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Contesting Tradition and Innovation in Modern Islam: Perspectives from Egypt and India

A279
Panel Chair: SherAli Tareen | Friday, August 28, 3:30-5:30 p.m. | Venue

This panel explores the discourses of certain seminal nineteenth and twentieth century Muslim scholars on the boundaries of Islam as a discursive tradition. The papers in this panel highlight important continuities and ruptures in the narrative of Islam in conditions of colonial modernity by focusing on previously unexamined moments of intra-Muslim contestations on the limits of religion, identity, and difference. The central question this panel addresses is this: how do modern Muslim religious thinkers deal with the historical legacy of norms and values in encounters with new conditions? Each paper in this panel addresses this question by providing specific illustrations of the multiple and often conflicting ways in which the tensions between tradition and innovation were imagined and contested by modern Muslim scholars in South Asia and the Middle East. Through these illustrations, this panel seeks to capture the internal diversity and dynamism of knowledge traditions in modern Islam.

Caleb Elfenbein

Maṣlaḥa and the Emergence of Islamist Political Economy

This paper will explore maṣlaḥa, variously translated as public interest, common good, or collective welfare, in the work of Egyptian theorist and activist Sayyid Qutb (d. 1966). Historically, maṣlaḥa functioned as an important if secondary legal principle, but by the turn of the twentieth century it had come to frame historically novel debates in Egypt about the goals of collective life—and the most appropriate means of attaining those ends. Qutb’s treatment of maṣlaḥa is a blend of engagement with established legal tradition on the subject and theorization of the power of the modern state (1) to identify what constitutes community goals that best serve the public interest or common good and (2) to identify the distribution of resources most conducive to meeting those goals. This paper will investigate how colonial and postcolonial history served as a mechanism for the emergence of this historically novel maṣlaḥa-based Islamist political economy.

Teena Purohit

Mirza Ghulam Ahmad's

This paper discusses the polemical writings of Muhammad Iqbal (1877-1938) against Mirza Ghulam Ahmad (1835-1908), the founder of Ahmadi movement. This paper analyzes "Islam and Ahmadism"(1934), an article in which Iqbal denounced Ghulam Ahmad’s religious authority and branded his teachings “heretical.” Iqbal claimed that Ahmadis were heretics because their teachings were theologically transgressive. Using the work of sociologists, such as George Simmel and Pierre Bourdieu, this piece reflects on the idea of heresy as a discursive rather than theological phenomenon—thereby calling into question entrenched theological critiques of the Ahmadis. The intra-Muslim criticisms against the Ahmadis that continue today must be examined, I argue, in light of this modernist polemic against Mirza Ghulam Ahmad, exemplified in the writings of Iqbal.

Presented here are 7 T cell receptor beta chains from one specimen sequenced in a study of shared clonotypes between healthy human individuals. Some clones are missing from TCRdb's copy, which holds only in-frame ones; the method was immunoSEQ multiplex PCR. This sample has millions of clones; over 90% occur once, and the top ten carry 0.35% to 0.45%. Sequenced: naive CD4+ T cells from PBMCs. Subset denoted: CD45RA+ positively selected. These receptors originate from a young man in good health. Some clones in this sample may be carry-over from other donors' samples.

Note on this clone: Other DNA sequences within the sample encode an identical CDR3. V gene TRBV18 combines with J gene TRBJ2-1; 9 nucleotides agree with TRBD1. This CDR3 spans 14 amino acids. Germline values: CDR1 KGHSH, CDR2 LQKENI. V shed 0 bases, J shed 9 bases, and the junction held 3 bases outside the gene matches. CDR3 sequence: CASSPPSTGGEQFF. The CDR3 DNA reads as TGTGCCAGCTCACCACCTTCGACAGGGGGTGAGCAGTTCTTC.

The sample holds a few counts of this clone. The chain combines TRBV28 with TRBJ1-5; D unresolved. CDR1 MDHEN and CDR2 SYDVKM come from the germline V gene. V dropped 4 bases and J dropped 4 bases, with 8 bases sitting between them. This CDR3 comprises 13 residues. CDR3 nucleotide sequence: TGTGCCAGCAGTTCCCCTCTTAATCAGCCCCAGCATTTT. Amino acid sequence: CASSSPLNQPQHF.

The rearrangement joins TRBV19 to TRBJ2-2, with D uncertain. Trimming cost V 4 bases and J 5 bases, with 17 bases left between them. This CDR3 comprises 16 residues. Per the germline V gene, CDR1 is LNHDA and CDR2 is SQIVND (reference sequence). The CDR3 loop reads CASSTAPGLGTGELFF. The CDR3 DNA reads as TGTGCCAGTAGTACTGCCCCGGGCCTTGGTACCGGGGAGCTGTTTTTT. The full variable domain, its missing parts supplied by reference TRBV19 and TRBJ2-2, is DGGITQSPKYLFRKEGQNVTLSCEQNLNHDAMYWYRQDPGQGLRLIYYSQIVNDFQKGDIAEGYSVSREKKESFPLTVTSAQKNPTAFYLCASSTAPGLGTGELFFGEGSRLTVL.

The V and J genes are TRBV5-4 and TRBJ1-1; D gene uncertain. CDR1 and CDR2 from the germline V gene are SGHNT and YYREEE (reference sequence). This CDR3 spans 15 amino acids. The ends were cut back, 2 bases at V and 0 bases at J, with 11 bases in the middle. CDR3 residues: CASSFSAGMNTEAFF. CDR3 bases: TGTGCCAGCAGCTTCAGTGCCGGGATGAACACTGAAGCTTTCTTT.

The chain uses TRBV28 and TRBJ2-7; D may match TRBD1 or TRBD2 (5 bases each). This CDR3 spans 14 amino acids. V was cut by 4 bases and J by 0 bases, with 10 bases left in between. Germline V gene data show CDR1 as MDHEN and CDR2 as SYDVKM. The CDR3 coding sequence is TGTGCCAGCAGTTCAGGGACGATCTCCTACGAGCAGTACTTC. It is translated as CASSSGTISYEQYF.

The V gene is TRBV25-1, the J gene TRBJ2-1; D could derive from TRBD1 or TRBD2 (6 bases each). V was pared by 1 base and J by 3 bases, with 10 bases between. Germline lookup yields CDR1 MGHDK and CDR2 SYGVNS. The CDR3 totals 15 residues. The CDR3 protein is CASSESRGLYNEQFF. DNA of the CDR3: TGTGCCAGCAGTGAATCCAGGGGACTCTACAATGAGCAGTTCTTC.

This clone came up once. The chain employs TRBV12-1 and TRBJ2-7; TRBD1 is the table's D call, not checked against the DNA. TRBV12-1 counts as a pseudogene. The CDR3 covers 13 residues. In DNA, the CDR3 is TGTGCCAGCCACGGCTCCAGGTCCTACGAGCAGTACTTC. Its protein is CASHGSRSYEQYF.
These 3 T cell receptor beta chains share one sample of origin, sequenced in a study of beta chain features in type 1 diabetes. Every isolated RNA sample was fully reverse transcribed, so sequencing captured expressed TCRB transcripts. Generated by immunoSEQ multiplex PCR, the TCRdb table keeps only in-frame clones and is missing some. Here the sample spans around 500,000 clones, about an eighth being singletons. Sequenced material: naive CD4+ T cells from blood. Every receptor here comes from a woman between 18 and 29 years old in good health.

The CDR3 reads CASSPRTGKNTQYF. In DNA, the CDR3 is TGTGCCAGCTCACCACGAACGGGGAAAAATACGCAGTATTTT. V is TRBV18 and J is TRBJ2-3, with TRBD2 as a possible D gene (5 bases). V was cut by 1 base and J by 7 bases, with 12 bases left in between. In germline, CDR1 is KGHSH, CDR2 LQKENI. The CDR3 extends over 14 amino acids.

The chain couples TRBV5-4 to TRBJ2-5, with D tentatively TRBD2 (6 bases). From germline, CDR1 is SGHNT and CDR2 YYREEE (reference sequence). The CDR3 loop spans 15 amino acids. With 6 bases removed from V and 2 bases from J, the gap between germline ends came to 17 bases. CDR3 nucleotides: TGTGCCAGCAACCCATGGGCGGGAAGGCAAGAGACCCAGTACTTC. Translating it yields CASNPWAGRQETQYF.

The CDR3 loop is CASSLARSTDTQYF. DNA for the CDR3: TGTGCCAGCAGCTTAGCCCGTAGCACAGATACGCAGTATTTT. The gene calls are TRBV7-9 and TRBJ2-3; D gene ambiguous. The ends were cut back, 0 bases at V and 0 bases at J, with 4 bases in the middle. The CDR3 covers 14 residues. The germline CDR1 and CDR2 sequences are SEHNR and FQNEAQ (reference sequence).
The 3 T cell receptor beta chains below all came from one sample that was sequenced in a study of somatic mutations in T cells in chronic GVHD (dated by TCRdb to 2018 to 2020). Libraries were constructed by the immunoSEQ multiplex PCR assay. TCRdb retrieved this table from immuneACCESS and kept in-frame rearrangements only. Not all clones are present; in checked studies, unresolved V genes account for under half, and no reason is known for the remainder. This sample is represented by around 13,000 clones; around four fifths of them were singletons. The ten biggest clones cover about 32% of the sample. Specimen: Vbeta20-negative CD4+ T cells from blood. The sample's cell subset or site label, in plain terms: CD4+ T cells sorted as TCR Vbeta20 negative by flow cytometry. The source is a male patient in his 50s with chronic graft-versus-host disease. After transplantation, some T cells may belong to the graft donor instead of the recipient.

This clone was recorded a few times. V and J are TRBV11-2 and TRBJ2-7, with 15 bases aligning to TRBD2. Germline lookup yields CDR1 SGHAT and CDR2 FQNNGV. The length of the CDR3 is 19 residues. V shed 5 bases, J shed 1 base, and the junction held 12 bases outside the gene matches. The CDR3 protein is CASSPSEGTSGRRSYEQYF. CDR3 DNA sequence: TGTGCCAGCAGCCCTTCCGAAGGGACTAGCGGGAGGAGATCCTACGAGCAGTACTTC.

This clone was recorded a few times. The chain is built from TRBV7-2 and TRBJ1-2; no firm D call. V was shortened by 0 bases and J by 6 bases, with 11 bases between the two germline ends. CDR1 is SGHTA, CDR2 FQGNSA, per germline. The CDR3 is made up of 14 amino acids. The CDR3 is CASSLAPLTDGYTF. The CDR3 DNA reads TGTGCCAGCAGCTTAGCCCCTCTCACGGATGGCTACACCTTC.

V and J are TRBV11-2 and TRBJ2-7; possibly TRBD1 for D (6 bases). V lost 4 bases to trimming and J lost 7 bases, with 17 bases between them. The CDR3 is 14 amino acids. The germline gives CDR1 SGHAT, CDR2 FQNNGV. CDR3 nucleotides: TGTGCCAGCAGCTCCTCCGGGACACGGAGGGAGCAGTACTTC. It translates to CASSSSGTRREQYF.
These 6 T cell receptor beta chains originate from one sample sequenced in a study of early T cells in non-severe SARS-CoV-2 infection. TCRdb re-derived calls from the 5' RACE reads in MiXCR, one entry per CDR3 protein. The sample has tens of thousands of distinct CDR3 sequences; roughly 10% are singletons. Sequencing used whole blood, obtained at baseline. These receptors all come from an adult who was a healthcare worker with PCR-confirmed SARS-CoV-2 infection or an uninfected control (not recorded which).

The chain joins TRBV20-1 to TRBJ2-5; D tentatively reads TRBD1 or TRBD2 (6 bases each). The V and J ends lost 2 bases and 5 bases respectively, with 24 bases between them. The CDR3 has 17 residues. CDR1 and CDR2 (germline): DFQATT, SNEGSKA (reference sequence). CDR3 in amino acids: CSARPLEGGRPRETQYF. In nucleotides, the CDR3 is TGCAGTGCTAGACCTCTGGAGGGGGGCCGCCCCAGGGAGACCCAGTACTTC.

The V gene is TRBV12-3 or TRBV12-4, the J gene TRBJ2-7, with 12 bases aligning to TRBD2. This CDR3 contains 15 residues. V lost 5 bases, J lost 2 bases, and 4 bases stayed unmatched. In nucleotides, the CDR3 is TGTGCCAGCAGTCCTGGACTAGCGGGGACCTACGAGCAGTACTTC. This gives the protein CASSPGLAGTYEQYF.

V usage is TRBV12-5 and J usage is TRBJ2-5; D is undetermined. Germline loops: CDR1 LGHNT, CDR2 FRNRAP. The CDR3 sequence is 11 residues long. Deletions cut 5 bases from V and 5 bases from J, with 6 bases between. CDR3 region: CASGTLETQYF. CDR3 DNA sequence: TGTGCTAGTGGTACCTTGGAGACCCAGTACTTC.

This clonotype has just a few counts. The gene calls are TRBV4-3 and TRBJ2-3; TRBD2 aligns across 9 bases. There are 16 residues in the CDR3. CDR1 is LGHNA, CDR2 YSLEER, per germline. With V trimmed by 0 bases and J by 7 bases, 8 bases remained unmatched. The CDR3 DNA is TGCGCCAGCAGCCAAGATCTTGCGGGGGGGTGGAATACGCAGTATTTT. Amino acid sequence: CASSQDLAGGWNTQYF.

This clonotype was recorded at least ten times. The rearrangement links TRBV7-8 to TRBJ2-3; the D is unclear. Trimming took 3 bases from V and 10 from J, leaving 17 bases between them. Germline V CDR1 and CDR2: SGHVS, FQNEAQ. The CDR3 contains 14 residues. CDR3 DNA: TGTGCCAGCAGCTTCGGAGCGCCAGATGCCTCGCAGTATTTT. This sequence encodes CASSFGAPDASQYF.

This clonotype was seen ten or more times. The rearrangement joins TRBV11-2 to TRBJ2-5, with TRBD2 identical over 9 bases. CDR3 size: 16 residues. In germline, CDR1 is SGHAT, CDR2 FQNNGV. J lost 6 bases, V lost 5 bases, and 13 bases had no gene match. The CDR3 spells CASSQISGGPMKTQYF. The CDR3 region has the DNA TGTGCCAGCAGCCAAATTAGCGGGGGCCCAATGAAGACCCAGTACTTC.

Megan Robb

Faith Enchanting Reason in Modern South Asian Islam: The Correspondence of Ashraf 'Ali Thanawi and Abdul Majid Daryabadi

The early twentieth century saw transformations in religious authority in South Asian Islam manifested in Sufi scholars’ changing relationship to political power. The most prominent South Asian Sufi scholar was Ashraf Ali Thanawi of the Deoband School. While scholarship has recognized Thanawi’s reserved support of the Muslim League in late 1930s and early 1940s British India, his method for inculcating the authority of the ‘ulama among westernized Muslims has received less attention. This article demonstrates one such path of influence through exploring Thanawi’s correspondence with the modernist journalist Abdul Majid Daryabadi (d. 1977) between the years 1926 to 1943, published as Hakim al-Ummat in 1953. Thanawi emphasized ‘ulama’s authority, a courteous dialogic tone between competing spiritual camps, and the separation between political and spiritual pursuits. The letters demonstrate how modernists negotiated the tension between faith and reason, and how Sufi scholars balanced sometimes conflicting commitments to spiritual and legalistic roles.

SherAli Tareen

When Does Innovation Becomes Heresy? Modern Muslim Contestations on the Boundaries of Heretical Innovation (bid‘a)

The late nineteenth century was a time of intense polemical activity for South Asian Islam. Under British colonialism, the anxiety of Muslim religious scholars (‘ulama’) over preserving the normative model (sunna) of the Prophet assumed an unprecedented urgency. These ideological rivalries were animated by a fundamental ethical question that has captured the imagination of Muslim thinkers for several centuries: what are the limits of innovation (bid‘a) to the normative model of the Prophet? Bid‘a refers to novel unsanctioned practices that oppose the prophetic norm. But what are those practices and how should that be decided is a question that generates tremendous controversy. In this paper, I examine intra-Muslim polemics over this critical ethical question in 19th century North India. More specifically, I focus on the polemics between the pioneers of two major Sunni reform movements/ideological orientations in South Asia; the Deobandis and the Barelvis.

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